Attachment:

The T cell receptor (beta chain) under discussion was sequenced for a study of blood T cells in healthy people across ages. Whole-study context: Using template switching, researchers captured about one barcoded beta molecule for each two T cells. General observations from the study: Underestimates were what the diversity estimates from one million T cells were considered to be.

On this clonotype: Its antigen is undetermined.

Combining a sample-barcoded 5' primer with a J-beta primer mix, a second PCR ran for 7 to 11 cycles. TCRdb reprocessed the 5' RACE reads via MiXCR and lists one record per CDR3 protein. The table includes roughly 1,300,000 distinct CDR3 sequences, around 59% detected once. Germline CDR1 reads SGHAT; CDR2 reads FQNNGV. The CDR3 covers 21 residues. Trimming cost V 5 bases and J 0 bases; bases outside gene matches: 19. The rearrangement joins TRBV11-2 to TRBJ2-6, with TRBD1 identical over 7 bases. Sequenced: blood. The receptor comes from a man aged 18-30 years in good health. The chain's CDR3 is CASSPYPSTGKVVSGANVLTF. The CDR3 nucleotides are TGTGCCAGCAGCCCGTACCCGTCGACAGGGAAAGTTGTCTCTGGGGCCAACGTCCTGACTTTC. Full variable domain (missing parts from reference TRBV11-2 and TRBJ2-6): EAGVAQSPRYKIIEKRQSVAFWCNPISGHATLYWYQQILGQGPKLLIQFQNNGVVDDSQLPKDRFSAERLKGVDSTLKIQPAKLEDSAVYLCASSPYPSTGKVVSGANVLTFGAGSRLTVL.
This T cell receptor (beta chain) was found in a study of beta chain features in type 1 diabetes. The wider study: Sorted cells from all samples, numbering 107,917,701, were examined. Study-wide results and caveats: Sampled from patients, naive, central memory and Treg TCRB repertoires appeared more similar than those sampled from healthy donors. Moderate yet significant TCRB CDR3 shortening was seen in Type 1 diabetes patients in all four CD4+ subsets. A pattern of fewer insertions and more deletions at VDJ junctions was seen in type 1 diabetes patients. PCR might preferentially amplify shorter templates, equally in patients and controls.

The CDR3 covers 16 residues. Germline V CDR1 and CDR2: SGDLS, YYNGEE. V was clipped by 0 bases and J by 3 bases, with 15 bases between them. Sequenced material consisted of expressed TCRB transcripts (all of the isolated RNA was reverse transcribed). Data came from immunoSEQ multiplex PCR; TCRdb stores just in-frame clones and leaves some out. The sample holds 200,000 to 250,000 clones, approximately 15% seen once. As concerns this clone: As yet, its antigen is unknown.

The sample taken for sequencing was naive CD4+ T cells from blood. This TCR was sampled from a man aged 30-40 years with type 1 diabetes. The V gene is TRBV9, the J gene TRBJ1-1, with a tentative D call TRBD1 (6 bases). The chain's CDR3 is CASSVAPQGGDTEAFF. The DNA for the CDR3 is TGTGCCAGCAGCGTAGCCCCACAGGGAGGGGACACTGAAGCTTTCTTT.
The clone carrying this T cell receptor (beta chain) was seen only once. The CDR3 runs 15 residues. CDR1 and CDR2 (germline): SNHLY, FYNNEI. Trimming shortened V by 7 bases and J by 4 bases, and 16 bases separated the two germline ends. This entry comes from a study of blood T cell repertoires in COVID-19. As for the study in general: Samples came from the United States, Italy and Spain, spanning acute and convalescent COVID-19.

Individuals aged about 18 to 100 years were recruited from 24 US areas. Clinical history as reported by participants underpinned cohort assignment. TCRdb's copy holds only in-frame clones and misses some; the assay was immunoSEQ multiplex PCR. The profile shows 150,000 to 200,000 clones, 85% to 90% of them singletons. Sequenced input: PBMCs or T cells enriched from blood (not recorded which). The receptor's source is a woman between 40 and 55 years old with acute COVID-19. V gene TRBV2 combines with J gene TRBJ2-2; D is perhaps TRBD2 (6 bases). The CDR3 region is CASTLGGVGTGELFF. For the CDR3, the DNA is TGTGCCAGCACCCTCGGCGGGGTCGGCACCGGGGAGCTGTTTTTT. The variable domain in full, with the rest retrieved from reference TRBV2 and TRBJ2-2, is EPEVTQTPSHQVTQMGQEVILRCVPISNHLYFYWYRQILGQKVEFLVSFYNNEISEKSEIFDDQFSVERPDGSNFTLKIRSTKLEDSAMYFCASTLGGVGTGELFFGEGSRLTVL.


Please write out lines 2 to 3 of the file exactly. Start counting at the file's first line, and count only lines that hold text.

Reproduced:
On this clonotype: Its antigen is undetermined.

Combining a sample-barcoded 5' primer with a J-beta primer mix, a second PCR ran for 7 to 11 cycles. TCRdb reprocessed the 5' RACE reads via MiXCR and lists one record per CDR3 protein. The table includes roughly 1,300,000 distinct CDR3 sequences, around 59% detected once. Germline CDR1 reads SGHAT; CDR2 reads FQNNGV. The CDR3 covers 21 residues. Trimming cost V 5 bases and J 0 bases; bases outside gene matches: 19. The rearrangement joins TRBV11-2 to TRBJ2-6, with TRBD1 identical over 7 bases. Sequenced: blood. The receptor comes from a man aged 18-30 years in good health. The chain's CDR3 is CASSPYPSTGKVVSGANVLTF. The CDR3 nucleotides are TGTGCCAGCAGCCCGTACCCGTCGACAGGGAAAGTTGTCTCTGGGGCCAACGTCCTGACTTTC. Full variable domain (missing parts from reference TRBV11-2 and TRBJ2-6): EAGVAQSPRYKIIEKRQSVAFWCNPISGHATLYWYQQILGQGPKLLIQFQNNGVVDDSQLPKDRFSAERLKGVDSTLKIQPAKLEDSAVYLCASSPYPSTGKVVSGANVLTFGAGSRLTVL.